25 October 2011
Book Review: The Monk
Author: Matthew Gregory Lewis
Publisher/Year: Dover / 1796
Date Finished: 3 October 2011
Source/Format: SwapTree / Print
Book #: 75
Buy | Borrow | Accept | Avoid
Challenges: Gothic Reading,
The Short and Sweet of It
Set in 15th century Madrid, The Monk interweaves three stories, each tragic, beautiful, and terrifying in their own way. Ambrosio, the monk of the title, leads a pure and guiltless life until beguiled by a woman into vice. Raymond wishes for nothing more than to marry a woman taken from him by superstition. Lorenzo bridges the two, in love with one woman and brother to another fated to hardship.
A Bit of a Ramble
I originally heard about the monk on Amanda's blog when she absolutely raved about this story. Darlyn, over at Your Move, Dickens, also had all sorts of good things to say. Like her, I really believe that the less you know going in, the happier you will be. The entire story is just such a wonderful surprise as the three stories rather effortlessly flow in and out of each other, each one sensationally Gothic in nature. Abounding with monks, nuns, secret passageways, cold corridors, nasty weather, soul-selling witches, prurient interests, superstition, and the occasional dead body, The Monk fits in perfectly with the eerie October feel.
One thematic issue I appreciated focused on the negative role of superstition, specifically of faith. Relatively logical people make decisions based on fear of the supernatural to the detriment of either themselves or others. In this instance the "supernatural" that inspires fear is most generally God. A protesting young girl is confined to a convent based on a promise to God made by her mother before giving birth. A man's fear of God's punishment after death causes him to act rashly and against his better judgement. Some become overwhelmed with fear and ignore signs that another needs help. Many, many people allow fear to overcome sensibility to negative consequence.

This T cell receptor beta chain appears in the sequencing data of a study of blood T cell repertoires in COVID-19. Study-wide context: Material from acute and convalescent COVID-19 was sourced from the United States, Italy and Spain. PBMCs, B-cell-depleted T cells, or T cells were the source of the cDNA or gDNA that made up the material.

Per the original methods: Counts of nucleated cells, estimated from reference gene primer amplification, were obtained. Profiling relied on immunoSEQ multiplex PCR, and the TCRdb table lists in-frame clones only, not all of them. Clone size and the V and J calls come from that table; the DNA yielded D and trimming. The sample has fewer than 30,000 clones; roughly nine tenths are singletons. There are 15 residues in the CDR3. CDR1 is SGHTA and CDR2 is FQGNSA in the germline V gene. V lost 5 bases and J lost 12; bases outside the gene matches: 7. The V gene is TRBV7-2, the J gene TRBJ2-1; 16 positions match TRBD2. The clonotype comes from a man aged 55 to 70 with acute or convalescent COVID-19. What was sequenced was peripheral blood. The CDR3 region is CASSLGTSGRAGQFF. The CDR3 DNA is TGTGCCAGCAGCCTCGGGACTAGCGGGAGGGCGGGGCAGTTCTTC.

Personally I am a big fan of logic and common sense. Regardless of a person's faith, structured thinking based in fact should be the primary determinant of behavior. I do honestly believe that most agree with me - even the most religious. There's a reason menstruating women are no longer exiled from the community. No matter what the spiritual text of a religion says, certain elements are ignored or modified in the face of overwhelming evidence to the contrary. I just wish this would happen more often.
Okay, so I've gone quite far off topic here. Back to reviewing the book.... This story was a real page turner for me. I often found myself so engrossed in the tale that more time would pass than I had allowed myself for reading. The Introduction to the story says "it may be admitted at once that this erst belauded romance has little claim to perpetuation on its own merits" and that "only disappointment awaits anyone who [fancies] The Monk in any way a great book" but I heartily disagree. I think this story much deserving of accolades on its entertainment value alone, and I very much recommend reading it.
I will warn future readers however, that this is not the most comforting of books. The gothic qualities set up that wonderful atmosphere readers of this type of lit love so much, but the actions which take place move well beyond the scary ghost or foreboding breeze. Some truly evil crimes are committed. There are specific, likeable victims. And happily ever after comes at a great price.
If I've missed your review, let me know!
I read this as part of October's Classics Circuit - Gothic Literature. Be sure to check out the other posts going up this month!